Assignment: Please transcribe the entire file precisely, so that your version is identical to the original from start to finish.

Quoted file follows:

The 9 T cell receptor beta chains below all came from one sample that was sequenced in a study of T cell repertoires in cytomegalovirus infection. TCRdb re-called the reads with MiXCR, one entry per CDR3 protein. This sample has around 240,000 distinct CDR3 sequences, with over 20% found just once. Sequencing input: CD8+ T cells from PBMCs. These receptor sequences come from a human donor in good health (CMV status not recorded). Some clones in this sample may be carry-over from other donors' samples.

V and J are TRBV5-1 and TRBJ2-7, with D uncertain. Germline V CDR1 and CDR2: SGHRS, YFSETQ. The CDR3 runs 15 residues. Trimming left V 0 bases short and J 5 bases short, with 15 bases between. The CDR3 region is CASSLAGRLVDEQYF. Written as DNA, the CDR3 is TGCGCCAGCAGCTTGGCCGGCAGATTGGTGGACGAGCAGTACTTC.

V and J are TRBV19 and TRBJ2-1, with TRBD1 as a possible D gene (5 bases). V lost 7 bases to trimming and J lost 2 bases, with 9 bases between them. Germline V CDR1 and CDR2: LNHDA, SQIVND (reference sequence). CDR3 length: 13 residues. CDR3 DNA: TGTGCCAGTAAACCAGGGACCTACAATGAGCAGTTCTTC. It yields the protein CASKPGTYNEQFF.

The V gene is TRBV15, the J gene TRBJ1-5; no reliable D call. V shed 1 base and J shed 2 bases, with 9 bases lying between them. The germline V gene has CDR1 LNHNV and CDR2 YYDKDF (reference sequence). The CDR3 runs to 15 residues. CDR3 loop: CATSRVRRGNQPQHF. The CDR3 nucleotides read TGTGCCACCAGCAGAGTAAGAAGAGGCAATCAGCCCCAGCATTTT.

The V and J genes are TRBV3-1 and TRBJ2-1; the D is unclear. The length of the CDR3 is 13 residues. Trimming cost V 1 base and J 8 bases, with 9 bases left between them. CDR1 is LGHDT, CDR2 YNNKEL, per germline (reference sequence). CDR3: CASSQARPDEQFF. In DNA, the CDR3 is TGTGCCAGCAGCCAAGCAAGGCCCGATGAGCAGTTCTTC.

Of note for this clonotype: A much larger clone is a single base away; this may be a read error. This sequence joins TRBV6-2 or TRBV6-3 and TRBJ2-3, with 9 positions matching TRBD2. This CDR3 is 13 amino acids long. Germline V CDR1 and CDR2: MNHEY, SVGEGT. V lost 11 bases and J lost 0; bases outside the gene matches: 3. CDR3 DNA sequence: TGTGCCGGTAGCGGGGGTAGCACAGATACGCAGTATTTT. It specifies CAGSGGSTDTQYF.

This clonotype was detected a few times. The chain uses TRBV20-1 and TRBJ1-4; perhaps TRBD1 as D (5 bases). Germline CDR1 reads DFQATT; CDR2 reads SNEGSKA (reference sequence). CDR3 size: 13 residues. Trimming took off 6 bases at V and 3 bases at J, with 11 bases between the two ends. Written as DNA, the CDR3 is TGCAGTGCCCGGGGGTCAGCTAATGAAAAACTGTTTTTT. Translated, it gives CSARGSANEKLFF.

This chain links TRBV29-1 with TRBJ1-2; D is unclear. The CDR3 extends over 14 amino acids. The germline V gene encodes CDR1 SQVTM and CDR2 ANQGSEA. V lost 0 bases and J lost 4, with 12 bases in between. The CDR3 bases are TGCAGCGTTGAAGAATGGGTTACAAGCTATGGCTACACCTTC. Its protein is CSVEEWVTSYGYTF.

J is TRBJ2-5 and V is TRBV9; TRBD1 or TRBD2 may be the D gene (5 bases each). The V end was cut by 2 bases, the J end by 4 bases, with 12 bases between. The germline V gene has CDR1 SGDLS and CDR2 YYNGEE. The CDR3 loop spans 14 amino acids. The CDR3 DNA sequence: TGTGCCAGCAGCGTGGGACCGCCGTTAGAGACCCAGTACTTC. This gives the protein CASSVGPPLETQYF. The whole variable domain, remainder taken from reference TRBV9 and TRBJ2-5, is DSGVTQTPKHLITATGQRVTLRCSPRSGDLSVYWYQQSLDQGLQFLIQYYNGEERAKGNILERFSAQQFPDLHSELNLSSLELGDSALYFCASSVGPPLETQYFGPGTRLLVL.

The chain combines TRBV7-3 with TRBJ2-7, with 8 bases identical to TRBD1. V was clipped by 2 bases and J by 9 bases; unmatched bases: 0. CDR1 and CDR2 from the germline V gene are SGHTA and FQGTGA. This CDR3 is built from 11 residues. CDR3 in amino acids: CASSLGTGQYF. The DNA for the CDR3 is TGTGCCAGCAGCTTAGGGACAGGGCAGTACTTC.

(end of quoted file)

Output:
The 9 T cell receptor beta chains below all came from one sample that was sequenced in a study of T cell repertoires in cytomegalovirus infection. TCRdb re-called the reads with MiXCR, one entry per CDR3 protein. This sample has around 240,000 distinct CDR3 sequences, with over 20% found just once. Sequencing input: CD8+ T cells from PBMCs. These receptor sequences come from a human donor in good health (CMV status not recorded). Some clones in this sample may be carry-over from other donors' samples.

V and J are TRBV5-1 and TRBJ2-7, with D uncertain. Germline V CDR1 and CDR2: SGHRS, YFSETQ. The CDR3 runs 15 residues. Trimming left V 0 bases short and J 5 bases short, with 15 bases between. The CDR3 region is CASSLAGRLVDEQYF. Written as DNA, the CDR3 is TGCGCCAGCAGCTTGGCCGGCAGATTGGTGGACGAGCAGTACTTC.

V and J are TRBV19 and TRBJ2-1, with TRBD1 as a possible D gene (5 bases). V lost 7 bases to trimming and J lost 2 bases, with 9 bases between them. Germline V CDR1 and CDR2: LNHDA, SQIVND (reference sequence). CDR3 length: 13 residues. CDR3 DNA: TGTGCCAGTAAACCAGGGACCTACAATGAGCAGTTCTTC. It yields the protein CASKPGTYNEQFF.

The V gene is TRBV15, the J gene TRBJ1-5; no reliable D call. V shed 1 base and J shed 2 bases, with 9 bases lying between them. The germline V gene has CDR1 LNHNV and CDR2 YYDKDF (reference sequence). The CDR3 runs to 15 residues. CDR3 loop: CATSRVRRGNQPQHF. The CDR3 nucleotides read TGTGCCACCAGCAGAGTAAGAAGAGGCAATCAGCCCCAGCATTTT.

The V and J genes are TRBV3-1 and TRBJ2-1; the D is unclear. The length of the CDR3 is 13 residues. Trimming cost V 1 base and J 8 bases, with 9 bases left between them. CDR1 is LGHDT, CDR2 YNNKEL, per germline (reference sequence). CDR3: CASSQARPDEQFF. In DNA, the CDR3 is TGTGCCAGCAGCCAAGCAAGGCCCGATGAGCAGTTCTTC.

Of note for this clonotype: A much larger clone is a single base away; this may be a read error. This sequence joins TRBV6-2 or TRBV6-3 and TRBJ2-3, with 9 positions matching TRBD2. This CDR3 is 13 amino acids long. Germline V CDR1 and CDR2: MNHEY, SVGEGT. V lost 11 bases and J lost 0; bases outside the gene matches: 3. CDR3 DNA sequence: TGTGCCGGTAGCGGGGGTAGCACAGATACGCAGTATTTT. It specifies CAGSGGSTDTQYF.

This clonotype was detected a few times. The chain uses TRBV20-1 and TRBJ1-4; perhaps TRBD1 as D (5 bases). Germline CDR1 reads DFQATT; CDR2 reads SNEGSKA (reference sequence). CDR3 size: 13 residues. Trimming took off 6 bases at V and 3 bases at J, with 11 bases between the two ends. Written as DNA, the CDR3 is TGCAGTGCCCGGGGGTCAGCTAATGAAAAACTGTTTTTT. Translated, it gives CSARGSANEKLFF.

This chain links TRBV29-1 with TRBJ1-2; D is unclear. The CDR3 extends over 14 amino acids. The germline V gene encodes CDR1 SQVTM and CDR2 ANQGSEA. V lost 0 bases and J lost 4, with 12 bases in between. The CDR3 bases are TGCAGCGTTGAAGAATGGGTTACAAGCTATGGCTACACCTTC. Its protein is CSVEEWVTSYGYTF.

J is TRBJ2-5 and V is TRBV9; TRBD1 or TRBD2 may be the D gene (5 bases each). The V end was cut by 2 bases, the J end by 4 bases, with 12 bases between. The germline V gene has CDR1 SGDLS and CDR2 YYNGEE. The CDR3 loop spans 14 amino acids. The CDR3 DNA sequence: TGTGCCAGCAGCGTGGGACCGCCGTTAGAGACCCAGTACTTC. This gives the protein CASSVGPPLETQYF. The whole variable domain, remainder taken from reference TRBV9 and TRBJ2-5, is DSGVTQTPKHLITATGQRVTLRCSPRSGDLSVYWYQQSLDQGLQFLIQYYNGEERAKGNILERFSAQQFPDLHSELNLSSLELGDSALYFCASSVGPPLETQYFGPGTRLLVL.

The chain combines TRBV7-3 with TRBJ2-7, with 8 bases identical to TRBD1. V was clipped by 2 bases and J by 9 bases; unmatched bases: 0. CDR1 and CDR2 from the germline V gene are SGHTA and FQGTGA. This CDR3 is built from 11 residues. CDR3 in amino acids: CASSLGTGQYF. The DNA for the CDR3 is TGTGCCAGCAGCTTAGGGACAGGGCAGTACTTC.